The effect of haemostatic devices on bone healing 6 months postoperatively in sternotomized pigs

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Abstract

OBJECTIVES

Bone wax is frequently used to diminish bleeding after sternotomy. Water-soluble polymer wax has been shown to diminish postoperative bleeding and, unlike traditional bone wax, to be absorbed and removed by the organism in an unchanged state. We have previously shown that bone wax impairs early bone healing after sternotomy, whereas polymer wax does not. This difference was observed 6 weeks postoperatively and questions arose as to whether these effects were long term. Therefore, we hypothesized that bone wax impairs bone healing in sternotomized pigs 6 months postoperatively, whereas polymer wax does not.

METHODS

Fourteen Landrace/Yorkshire pigs were sternotomized and then randomly assigned to haemostasis by either bone wax (WAX-group) or water-soluble polymer wax (POL-group). After 6 months, the pigs were euthanized and the sternum was removed and prepared for further assessment. Bone fracture strength and bone stiffness were determined using a modified three-point bending test, whereas bone healing was examined by means of quantitative histology. Six pigs died before the end of the study due to failure to thrive, valve prosthesis endocarditis and coronary artery occlusion.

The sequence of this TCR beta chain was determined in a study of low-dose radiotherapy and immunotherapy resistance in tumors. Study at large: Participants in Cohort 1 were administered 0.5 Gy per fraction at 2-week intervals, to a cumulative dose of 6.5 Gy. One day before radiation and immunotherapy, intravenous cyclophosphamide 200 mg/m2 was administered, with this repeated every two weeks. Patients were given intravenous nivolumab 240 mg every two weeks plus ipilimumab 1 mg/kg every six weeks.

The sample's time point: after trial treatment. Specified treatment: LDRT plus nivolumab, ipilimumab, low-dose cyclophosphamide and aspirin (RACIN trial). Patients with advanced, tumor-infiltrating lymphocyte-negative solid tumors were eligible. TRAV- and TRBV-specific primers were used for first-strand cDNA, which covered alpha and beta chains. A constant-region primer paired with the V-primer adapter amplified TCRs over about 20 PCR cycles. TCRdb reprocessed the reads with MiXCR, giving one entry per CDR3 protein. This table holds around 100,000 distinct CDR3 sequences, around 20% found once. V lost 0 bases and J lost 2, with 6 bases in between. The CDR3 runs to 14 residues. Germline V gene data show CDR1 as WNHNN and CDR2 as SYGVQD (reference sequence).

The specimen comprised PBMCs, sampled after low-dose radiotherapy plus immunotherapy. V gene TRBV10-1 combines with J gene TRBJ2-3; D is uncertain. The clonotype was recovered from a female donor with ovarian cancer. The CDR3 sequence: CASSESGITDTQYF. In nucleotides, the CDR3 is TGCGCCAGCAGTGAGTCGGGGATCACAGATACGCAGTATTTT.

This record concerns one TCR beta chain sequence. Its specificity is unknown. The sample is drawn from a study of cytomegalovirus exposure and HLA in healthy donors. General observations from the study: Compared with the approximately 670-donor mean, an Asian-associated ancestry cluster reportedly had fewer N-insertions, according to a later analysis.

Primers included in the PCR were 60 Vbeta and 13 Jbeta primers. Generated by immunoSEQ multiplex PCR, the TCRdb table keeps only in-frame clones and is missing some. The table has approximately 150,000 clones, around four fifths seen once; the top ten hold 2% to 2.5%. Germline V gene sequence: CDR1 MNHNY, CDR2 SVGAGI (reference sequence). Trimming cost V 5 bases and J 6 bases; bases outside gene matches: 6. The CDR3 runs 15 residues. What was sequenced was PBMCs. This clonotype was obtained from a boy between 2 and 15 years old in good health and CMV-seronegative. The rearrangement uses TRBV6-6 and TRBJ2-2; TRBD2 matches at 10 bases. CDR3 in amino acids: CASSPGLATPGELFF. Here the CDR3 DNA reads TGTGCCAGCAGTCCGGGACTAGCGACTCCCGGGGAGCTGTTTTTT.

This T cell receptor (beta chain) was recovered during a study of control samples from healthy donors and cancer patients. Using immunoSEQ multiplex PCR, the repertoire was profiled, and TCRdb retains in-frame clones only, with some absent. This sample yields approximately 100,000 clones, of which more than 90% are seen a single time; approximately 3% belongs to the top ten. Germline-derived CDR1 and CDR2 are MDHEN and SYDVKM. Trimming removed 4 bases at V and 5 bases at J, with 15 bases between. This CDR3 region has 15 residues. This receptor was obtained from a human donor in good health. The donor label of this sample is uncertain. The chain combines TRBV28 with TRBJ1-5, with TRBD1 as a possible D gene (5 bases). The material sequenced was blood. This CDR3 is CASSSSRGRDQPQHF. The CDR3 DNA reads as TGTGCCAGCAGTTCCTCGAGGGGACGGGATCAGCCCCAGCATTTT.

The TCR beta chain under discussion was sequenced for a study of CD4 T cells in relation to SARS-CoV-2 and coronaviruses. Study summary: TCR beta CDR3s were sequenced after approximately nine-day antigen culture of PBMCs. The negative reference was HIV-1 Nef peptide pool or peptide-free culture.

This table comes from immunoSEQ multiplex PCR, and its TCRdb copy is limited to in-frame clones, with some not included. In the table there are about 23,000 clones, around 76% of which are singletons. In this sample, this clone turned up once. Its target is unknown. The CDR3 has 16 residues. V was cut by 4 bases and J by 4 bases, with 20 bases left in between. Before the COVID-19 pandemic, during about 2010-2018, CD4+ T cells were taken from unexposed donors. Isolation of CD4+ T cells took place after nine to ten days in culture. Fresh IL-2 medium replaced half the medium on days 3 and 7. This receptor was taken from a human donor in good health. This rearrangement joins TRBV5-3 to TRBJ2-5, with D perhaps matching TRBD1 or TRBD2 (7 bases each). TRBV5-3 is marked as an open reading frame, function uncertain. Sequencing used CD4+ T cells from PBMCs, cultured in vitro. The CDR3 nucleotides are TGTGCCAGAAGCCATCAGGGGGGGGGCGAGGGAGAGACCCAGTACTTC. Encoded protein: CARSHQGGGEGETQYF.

RESULTS

The mechanical testing showed no difference between groups with regard to fracture strength [WAX-group versus POL-group; 214.8 (85.5–478.5) vs 203.8 (90.4–478.5) N, P = 0.986] or maximum stiffness [213.0 (81.5–409.5) vs 348.5 (23.3–689.5) N/mm, P = 0.128]. Histology showed predominance of fibroblast-covered surfaces [10.6% (1.8–23.3%) vs 4.1% (0.0–13.0%), P < 0.001] and fibrous tissue volume [45.4% (6.9–82.0%) vs 17.4% (2.9–55.0%), P < 0.001] in animals treated with bone wax. The volume fraction of calcified bone tended to be higher in the POL-group [26.8% (4.3–35.8%) vs 16.7% (1.5–35.8%), P = 0.065]. Granulomas comprised 12.5% (0.0–78.9%) of the volume fraction in the WAX-group compared with 0.0% (0.0–0.0%) in the POL-group (P < 0.001).

CONCLUSION

Bone wax and water-soluble polymer wax had similar long-term effects on bone mechanical properties. Histology confirmed our hypothesis and showed a more extensive foreign body reaction in animals treated with bone wax than in those treated with water-soluble polymer wax.

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